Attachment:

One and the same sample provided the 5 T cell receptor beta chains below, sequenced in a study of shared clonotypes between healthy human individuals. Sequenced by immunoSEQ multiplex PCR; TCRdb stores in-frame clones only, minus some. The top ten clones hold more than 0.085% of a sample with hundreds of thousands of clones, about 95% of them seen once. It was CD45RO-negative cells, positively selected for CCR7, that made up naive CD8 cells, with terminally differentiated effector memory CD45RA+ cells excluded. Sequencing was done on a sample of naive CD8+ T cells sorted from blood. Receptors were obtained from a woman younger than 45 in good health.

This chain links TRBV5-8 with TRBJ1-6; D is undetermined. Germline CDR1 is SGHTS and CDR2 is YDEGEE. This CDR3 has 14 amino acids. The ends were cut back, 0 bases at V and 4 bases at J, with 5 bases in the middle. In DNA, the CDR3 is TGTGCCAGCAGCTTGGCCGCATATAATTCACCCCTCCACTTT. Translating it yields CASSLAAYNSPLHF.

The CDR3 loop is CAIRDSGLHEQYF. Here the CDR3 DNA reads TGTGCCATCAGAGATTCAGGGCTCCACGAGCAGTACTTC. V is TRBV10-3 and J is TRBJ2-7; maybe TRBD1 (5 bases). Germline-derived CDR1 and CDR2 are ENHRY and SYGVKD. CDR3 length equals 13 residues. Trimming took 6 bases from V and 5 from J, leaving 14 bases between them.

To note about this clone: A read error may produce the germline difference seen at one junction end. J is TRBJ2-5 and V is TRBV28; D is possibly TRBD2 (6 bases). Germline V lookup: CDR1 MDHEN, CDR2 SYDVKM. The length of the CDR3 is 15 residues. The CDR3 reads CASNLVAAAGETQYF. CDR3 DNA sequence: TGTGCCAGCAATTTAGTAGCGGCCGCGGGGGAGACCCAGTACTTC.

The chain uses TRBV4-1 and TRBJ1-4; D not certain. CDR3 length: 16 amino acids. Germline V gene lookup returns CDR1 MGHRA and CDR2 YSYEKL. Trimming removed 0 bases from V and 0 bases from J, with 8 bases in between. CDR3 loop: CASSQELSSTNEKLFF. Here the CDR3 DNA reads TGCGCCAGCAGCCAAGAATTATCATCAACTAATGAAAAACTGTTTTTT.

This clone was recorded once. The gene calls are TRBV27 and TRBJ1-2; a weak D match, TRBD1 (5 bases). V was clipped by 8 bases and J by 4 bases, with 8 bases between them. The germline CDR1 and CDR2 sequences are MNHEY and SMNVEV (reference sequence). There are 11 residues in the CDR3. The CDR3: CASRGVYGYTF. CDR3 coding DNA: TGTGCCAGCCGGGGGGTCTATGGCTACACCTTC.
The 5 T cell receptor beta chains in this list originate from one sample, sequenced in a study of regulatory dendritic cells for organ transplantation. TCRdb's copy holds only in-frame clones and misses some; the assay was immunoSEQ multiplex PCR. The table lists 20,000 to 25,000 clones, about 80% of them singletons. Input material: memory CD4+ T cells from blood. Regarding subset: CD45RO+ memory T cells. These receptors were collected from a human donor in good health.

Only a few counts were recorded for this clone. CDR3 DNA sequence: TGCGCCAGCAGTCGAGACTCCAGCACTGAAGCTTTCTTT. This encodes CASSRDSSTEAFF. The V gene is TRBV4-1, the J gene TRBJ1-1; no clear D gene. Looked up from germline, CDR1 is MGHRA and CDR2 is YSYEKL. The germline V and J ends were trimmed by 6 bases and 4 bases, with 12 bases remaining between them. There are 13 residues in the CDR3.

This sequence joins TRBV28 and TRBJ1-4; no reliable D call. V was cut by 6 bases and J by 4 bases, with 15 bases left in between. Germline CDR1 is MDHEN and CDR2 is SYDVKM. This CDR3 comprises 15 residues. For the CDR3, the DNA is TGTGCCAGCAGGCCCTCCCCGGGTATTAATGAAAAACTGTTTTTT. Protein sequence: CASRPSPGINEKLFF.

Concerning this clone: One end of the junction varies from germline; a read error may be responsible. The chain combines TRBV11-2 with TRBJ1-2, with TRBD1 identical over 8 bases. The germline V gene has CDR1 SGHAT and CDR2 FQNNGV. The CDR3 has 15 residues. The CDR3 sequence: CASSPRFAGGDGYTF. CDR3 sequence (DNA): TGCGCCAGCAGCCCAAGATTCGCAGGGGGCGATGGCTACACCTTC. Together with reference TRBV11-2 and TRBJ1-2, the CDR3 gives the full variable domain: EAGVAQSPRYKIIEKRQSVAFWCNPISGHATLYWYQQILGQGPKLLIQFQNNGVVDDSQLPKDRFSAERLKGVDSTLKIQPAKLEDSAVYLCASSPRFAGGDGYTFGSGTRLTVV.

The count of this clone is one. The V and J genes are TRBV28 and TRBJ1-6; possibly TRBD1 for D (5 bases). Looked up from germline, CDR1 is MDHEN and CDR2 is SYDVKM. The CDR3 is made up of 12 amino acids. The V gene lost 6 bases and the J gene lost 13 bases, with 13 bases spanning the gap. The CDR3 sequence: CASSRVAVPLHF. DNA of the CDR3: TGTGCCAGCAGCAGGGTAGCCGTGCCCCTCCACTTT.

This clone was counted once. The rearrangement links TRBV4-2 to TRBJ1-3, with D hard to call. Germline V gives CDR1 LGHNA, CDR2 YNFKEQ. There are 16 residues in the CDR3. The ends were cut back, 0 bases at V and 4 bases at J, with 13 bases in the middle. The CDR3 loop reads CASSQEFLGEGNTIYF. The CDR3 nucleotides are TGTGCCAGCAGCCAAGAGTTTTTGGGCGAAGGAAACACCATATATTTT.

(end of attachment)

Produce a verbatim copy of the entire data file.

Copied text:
One and the same sample provided the 5 T cell receptor beta chains below, sequenced in a study of shared clonotypes between healthy human individuals. Sequenced by immunoSEQ multiplex PCR; TCRdb stores in-frame clones only, minus some. The top ten clones hold more than 0.085% of a sample with hundreds of thousands of clones, about 95% of them seen once. It was CD45RO-negative cells, positively selected for CCR7, that made up naive CD8 cells, with terminally differentiated effector memory CD45RA+ cells excluded. Sequencing was done on a sample of naive CD8+ T cells sorted from blood. Receptors were obtained from a woman younger than 45 in good health.

This chain links TRBV5-8 with TRBJ1-6; D is undetermined. Germline CDR1 is SGHTS and CDR2 is YDEGEE. This CDR3 has 14 amino acids. The ends were cut back, 0 bases at V and 4 bases at J, with 5 bases in the middle. In DNA, the CDR3 is TGTGCCAGCAGCTTGGCCGCATATAATTCACCCCTCCACTTT. Translating it yields CASSLAAYNSPLHF.

The CDR3 loop is CAIRDSGLHEQYF. Here the CDR3 DNA reads TGTGCCATCAGAGATTCAGGGCTCCACGAGCAGTACTTC. V is TRBV10-3 and J is TRBJ2-7; maybe TRBD1 (5 bases). Germline-derived CDR1 and CDR2 are ENHRY and SYGVKD. CDR3 length equals 13 residues. Trimming took 6 bases from V and 5 from J, leaving 14 bases between them.

To note about this clone: A read error may produce the germline difference seen at one junction end. J is TRBJ2-5 and V is TRBV28; D is possibly TRBD2 (6 bases). Germline V lookup: CDR1 MDHEN, CDR2 SYDVKM. The length of the CDR3 is 15 residues. The CDR3 reads CASNLVAAAGETQYF. CDR3 DNA sequence: TGTGCCAGCAATTTAGTAGCGGCCGCGGGGGAGACCCAGTACTTC.

The chain uses TRBV4-1 and TRBJ1-4; D not certain. CDR3 length: 16 amino acids. Germline V gene lookup returns CDR1 MGHRA and CDR2 YSYEKL. Trimming removed 0 bases from V and 0 bases from J, with 8 bases in between. CDR3 loop: CASSQELSSTNEKLFF. Here the CDR3 DNA reads TGCGCCAGCAGCCAAGAATTATCATCAACTAATGAAAAACTGTTTTTT.

This clone was recorded once. The gene calls are TRBV27 and TRBJ1-2; a weak D match, TRBD1 (5 bases). V was clipped by 8 bases and J by 4 bases, with 8 bases between them. The germline CDR1 and CDR2 sequences are MNHEY and SMNVEV (reference sequence). There are 11 residues in the CDR3. The CDR3: CASRGVYGYTF. CDR3 coding DNA: TGTGCCAGCCGGGGGGTCTATGGCTACACCTTC.
The 5 T cell receptor beta chains in this list originate from one sample, sequenced in a study of regulatory dendritic cells for organ transplantation. TCRdb's copy holds only in-frame clones and misses some; the assay was immunoSEQ multiplex PCR. The table lists 20,000 to 25,000 clones, about 80% of them singletons. Input material: memory CD4+ T cells from blood. Regarding subset: CD45RO+ memory T cells. These receptors were collected from a human donor in good health.

Only a few counts were recorded for this clone. CDR3 DNA sequence: TGCGCCAGCAGTCGAGACTCCAGCACTGAAGCTTTCTTT. This encodes CASSRDSSTEAFF. The V gene is TRBV4-1, the J gene TRBJ1-1; no clear D gene. Looked up from germline, CDR1 is MGHRA and CDR2 is YSYEKL. The germline V and J ends were trimmed by 6 bases and 4 bases, with 12 bases remaining between them. There are 13 residues in the CDR3.

This sequence joins TRBV28 and TRBJ1-4; no reliable D call. V was cut by 6 bases and J by 4 bases, with 15 bases left in between. Germline CDR1 is MDHEN and CDR2 is SYDVKM. This CDR3 comprises 15 residues. For the CDR3, the DNA is TGTGCCAGCAGGCCCTCCCCGGGTATTAATGAAAAACTGTTTTTT. Protein sequence: CASRPSPGINEKLFF.

Concerning this clone: One end of the junction varies from germline; a read error may be responsible. The chain combines TRBV11-2 with TRBJ1-2, with TRBD1 identical over 8 bases. The germline V gene has CDR1 SGHAT and CDR2 FQNNGV. The CDR3 has 15 residues. The CDR3 sequence: CASSPRFAGGDGYTF. CDR3 sequence (DNA): TGCGCCAGCAGCCCAAGATTCGCAGGGGGCGATGGCTACACCTTC. Together with reference TRBV11-2 and TRBJ1-2, the CDR3 gives the full variable domain: EAGVAQSPRYKIIEKRQSVAFWCNPISGHATLYWYQQILGQGPKLLIQFQNNGVVDDSQLPKDRFSAERLKGVDSTLKIQPAKLEDSAVYLCASSPRFAGGDGYTFGSGTRLTVV.

The count of this clone is one. The V and J genes are TRBV28 and TRBJ1-6; possibly TRBD1 for D (5 bases). Looked up from germline, CDR1 is MDHEN and CDR2 is SYDVKM. The CDR3 is made up of 12 amino acids. The V gene lost 6 bases and the J gene lost 13 bases, with 13 bases spanning the gap. The CDR3 sequence: CASSRVAVPLHF. DNA of the CDR3: TGTGCCAGCAGCAGGGTAGCCGTGCCCCTCCACTTT.

This clone was counted once. The rearrangement links TRBV4-2 to TRBJ1-3, with D hard to call. Germline V gives CDR1 LGHNA, CDR2 YNFKEQ. There are 16 residues in the CDR3. The ends were cut back, 0 bases at V and 4 bases at J, with 13 bases in the middle. The CDR3 loop reads CASSQEFLGEGNTIYF. The CDR3 nucleotides are TGTGCCAGCAGCCAAGAGTTTTTGGGCGAAGGAAACACCATATATTTT.